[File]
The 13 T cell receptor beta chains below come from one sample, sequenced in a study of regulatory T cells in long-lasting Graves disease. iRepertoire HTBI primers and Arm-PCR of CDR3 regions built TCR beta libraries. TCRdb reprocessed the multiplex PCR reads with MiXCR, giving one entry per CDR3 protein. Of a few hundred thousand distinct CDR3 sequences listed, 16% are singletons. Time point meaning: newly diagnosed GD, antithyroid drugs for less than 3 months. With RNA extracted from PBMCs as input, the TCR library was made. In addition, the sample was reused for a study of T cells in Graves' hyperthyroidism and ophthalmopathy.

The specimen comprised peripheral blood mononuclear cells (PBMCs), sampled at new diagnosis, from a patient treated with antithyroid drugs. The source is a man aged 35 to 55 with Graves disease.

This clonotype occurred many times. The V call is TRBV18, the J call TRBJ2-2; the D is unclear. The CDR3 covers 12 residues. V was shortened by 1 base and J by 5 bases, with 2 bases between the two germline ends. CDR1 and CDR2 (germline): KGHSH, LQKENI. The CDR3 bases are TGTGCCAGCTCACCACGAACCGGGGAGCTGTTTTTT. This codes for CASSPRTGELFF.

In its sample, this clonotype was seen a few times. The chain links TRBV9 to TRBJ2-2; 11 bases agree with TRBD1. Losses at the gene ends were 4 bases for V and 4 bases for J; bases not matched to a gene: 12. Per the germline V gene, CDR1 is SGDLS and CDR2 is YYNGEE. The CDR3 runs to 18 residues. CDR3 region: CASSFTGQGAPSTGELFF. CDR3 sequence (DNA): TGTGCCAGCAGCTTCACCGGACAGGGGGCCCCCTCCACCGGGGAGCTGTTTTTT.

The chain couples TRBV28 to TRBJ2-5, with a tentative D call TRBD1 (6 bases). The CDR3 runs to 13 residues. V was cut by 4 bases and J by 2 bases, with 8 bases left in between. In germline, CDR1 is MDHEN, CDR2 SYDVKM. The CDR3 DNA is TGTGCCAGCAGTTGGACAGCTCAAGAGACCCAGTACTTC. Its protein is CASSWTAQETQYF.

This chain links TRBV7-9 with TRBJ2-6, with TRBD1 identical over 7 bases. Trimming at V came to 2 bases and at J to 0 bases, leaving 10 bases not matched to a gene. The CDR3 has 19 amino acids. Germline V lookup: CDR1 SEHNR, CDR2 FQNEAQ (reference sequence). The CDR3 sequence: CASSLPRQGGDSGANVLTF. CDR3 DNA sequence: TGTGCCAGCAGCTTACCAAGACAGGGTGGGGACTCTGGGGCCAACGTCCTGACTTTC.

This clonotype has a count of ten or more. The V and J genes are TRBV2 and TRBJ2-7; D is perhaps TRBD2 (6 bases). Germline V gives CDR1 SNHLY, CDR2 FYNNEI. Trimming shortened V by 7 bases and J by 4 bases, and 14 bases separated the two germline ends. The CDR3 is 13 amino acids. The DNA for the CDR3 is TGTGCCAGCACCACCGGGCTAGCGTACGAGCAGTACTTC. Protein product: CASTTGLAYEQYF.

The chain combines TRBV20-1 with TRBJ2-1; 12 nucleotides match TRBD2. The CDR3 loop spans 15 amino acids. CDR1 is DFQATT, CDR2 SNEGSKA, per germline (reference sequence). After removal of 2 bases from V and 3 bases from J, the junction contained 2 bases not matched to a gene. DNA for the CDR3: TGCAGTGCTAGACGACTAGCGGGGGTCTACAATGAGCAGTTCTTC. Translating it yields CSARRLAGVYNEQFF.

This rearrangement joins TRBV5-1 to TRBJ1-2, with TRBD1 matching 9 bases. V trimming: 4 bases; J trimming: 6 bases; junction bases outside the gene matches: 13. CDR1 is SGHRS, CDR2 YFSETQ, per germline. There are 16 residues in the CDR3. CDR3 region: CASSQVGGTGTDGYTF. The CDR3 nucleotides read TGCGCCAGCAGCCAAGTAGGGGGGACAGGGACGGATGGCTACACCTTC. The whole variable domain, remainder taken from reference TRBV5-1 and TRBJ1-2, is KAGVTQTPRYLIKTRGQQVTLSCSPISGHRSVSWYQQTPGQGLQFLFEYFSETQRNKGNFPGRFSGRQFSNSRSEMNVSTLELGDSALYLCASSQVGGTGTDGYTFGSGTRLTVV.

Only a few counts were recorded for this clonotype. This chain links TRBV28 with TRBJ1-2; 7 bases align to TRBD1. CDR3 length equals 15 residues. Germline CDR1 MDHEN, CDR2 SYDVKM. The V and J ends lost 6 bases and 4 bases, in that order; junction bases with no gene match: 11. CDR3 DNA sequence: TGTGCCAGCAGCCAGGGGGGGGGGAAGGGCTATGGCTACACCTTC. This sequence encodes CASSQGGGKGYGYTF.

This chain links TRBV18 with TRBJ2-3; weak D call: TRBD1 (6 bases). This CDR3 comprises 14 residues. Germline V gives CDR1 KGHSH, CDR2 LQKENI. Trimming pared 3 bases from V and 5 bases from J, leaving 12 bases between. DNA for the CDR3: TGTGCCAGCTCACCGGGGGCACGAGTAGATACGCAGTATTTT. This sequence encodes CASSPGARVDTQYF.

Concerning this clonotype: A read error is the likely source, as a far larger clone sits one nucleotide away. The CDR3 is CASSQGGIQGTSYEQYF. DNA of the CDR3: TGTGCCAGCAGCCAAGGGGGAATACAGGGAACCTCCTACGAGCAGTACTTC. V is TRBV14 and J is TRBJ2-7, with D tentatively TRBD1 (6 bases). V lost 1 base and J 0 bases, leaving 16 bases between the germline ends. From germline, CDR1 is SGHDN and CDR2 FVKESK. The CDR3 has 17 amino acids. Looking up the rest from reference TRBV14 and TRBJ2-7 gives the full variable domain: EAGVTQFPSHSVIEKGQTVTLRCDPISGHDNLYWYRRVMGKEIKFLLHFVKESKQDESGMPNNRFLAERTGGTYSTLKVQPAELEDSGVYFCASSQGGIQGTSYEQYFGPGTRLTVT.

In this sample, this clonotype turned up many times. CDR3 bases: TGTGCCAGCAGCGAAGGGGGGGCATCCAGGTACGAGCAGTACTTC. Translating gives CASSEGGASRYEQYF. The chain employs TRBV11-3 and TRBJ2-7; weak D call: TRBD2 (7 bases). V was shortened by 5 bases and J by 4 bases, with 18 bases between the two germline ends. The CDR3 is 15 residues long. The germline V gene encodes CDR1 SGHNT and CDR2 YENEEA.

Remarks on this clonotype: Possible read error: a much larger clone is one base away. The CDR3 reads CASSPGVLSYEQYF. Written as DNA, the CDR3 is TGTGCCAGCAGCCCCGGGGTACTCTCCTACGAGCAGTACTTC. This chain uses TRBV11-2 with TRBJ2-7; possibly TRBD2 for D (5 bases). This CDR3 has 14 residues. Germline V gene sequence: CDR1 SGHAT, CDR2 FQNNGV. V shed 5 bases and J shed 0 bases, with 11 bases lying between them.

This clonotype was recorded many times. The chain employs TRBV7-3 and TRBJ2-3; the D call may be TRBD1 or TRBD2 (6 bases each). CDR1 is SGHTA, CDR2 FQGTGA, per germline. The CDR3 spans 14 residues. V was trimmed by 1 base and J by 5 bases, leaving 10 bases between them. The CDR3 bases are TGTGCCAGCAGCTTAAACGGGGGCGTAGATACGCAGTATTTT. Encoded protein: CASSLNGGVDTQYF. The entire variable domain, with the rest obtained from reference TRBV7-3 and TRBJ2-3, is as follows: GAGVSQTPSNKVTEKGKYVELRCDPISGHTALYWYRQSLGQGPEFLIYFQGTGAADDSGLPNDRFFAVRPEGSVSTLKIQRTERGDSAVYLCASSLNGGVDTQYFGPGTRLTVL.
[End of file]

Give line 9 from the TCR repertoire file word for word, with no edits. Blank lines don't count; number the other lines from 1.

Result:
This rearrangement joins TRBV5-1 to TRBJ1-2, with TRBD1 matching 9 bases. V trimming: 4 bases; J trimming: 6 bases; junction bases outside the gene matches: 13. CDR1 is SGHRS, CDR2 YFSETQ, per germline. There are 16 residues in the CDR3. CDR3 region: CASSQVGGTGTDGYTF. The CDR3 nucleotides read TGCGCCAGCAGCCAAGTAGGGGGGACAGGGACGGATGGCTACACCTTC. The whole variable domain, remainder taken from reference TRBV5-1 and TRBJ1-2, is KAGVTQTPRYLIKTRGQQVTLSCSPISGHRSVSWYQQTPGQGLQFLFEYFSETQRNKGNFPGRFSGRQFSNSRSEMNVSTLELGDSALYLCASSQVGGTGTDGYTFGSGTRLTVV.